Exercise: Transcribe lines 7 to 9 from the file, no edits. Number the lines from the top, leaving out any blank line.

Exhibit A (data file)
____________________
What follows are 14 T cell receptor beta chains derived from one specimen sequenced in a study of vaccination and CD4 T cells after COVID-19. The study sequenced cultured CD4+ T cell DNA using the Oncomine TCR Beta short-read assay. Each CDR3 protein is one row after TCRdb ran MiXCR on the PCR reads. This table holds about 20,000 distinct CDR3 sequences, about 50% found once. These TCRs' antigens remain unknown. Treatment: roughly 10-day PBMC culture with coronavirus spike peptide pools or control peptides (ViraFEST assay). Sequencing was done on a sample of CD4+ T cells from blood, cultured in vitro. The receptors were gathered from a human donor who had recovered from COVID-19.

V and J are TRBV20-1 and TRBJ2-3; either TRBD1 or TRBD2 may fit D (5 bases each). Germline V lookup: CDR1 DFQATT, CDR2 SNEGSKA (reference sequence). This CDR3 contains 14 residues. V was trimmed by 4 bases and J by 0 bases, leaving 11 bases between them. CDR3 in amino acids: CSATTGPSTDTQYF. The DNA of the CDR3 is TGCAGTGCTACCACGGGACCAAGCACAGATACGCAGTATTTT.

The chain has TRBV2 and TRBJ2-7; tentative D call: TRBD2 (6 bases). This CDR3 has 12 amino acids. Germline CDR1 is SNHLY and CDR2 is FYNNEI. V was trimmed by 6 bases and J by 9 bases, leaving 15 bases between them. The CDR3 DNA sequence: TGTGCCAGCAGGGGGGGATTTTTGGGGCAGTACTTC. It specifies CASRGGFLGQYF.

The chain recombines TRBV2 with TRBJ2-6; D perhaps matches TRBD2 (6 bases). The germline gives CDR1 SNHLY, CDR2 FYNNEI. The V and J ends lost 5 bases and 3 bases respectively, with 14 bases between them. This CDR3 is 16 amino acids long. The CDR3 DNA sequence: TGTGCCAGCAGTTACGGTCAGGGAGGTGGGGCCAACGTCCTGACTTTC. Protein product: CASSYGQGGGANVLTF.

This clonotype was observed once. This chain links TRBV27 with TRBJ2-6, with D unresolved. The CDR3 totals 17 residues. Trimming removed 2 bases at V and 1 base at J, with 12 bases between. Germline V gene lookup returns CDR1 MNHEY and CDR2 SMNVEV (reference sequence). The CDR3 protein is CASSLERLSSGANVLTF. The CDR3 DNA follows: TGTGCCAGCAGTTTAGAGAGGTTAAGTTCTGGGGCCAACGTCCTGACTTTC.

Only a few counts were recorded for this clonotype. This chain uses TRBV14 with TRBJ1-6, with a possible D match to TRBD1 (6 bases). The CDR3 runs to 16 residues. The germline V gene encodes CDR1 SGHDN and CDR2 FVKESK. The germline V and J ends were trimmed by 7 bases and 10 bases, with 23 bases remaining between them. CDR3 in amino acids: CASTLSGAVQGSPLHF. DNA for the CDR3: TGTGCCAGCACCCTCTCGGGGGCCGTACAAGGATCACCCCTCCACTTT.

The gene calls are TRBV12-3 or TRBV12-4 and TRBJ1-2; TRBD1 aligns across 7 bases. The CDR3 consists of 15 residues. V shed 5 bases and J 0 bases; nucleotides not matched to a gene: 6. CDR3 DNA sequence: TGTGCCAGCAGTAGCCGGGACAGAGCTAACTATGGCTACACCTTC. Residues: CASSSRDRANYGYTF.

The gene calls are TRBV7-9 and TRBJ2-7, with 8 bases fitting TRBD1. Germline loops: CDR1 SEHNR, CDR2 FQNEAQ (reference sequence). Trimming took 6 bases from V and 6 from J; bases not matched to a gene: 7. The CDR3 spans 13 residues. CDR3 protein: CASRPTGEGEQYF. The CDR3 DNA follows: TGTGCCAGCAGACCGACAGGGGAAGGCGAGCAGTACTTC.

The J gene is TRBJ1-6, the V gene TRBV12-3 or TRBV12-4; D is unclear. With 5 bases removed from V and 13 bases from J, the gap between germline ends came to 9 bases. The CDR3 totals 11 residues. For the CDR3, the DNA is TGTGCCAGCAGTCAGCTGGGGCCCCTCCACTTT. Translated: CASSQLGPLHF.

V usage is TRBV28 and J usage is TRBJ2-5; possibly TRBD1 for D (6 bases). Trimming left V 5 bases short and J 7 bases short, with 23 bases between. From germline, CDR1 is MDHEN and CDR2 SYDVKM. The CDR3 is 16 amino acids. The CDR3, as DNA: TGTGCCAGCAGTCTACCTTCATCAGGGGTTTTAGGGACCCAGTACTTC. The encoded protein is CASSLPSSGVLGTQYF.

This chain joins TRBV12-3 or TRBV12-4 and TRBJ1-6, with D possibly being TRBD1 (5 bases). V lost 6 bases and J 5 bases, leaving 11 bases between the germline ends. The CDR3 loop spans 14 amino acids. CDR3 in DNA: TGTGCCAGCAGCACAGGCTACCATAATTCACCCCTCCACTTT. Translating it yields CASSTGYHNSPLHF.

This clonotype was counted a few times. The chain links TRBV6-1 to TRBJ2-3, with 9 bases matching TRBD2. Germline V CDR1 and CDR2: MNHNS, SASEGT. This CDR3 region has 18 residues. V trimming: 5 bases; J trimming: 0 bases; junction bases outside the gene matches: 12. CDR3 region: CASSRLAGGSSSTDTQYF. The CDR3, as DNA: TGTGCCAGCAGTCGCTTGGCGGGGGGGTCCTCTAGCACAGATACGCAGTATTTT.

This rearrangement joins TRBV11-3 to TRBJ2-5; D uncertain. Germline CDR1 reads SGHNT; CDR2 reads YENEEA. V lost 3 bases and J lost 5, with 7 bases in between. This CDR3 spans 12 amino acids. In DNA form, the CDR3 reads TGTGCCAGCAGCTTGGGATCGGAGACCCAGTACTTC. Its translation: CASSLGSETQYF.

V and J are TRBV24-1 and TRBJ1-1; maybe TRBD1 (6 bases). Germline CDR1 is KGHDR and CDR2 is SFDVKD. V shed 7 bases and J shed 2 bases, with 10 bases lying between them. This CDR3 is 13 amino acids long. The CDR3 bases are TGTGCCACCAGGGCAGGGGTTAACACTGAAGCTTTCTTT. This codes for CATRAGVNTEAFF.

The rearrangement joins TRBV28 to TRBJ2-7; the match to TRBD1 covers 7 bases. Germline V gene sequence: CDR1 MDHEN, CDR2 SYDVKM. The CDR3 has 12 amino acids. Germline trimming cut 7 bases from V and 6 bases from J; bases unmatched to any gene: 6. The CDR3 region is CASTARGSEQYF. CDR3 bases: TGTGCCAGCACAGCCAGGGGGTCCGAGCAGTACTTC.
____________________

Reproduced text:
The gene calls are TRBV12-3 or TRBV12-4 and TRBJ1-2; TRBD1 aligns across 7 bases. The CDR3 consists of 15 residues. V shed 5 bases and J 0 bases; nucleotides not matched to a gene: 6. CDR3 DNA sequence: TGTGCCAGCAGTAGCCGGGACAGAGCTAACTATGGCTACACCTTC. Residues: CASSSRDRANYGYTF.

The gene calls are TRBV7-9 and TRBJ2-7, with 8 bases fitting TRBD1. Germline loops: CDR1 SEHNR, CDR2 FQNEAQ (reference sequence). Trimming took 6 bases from V and 6 from J; bases not matched to a gene: 7. The CDR3 spans 13 residues. CDR3 protein: CASRPTGEGEQYF. The CDR3 DNA follows: TGTGCCAGCAGACCGACAGGGGAAGGCGAGCAGTACTTC.

The J gene is TRBJ1-6, the V gene TRBV12-3 or TRBV12-4; D is unclear. With 5 bases removed from V and 13 bases from J, the gap between germline ends came to 9 bases. The CDR3 totals 11 residues. For the CDR3, the DNA is TGTGCCAGCAGTCAGCTGGGGCCCCTCCACTTT. Translated: CASSQLGPLHF.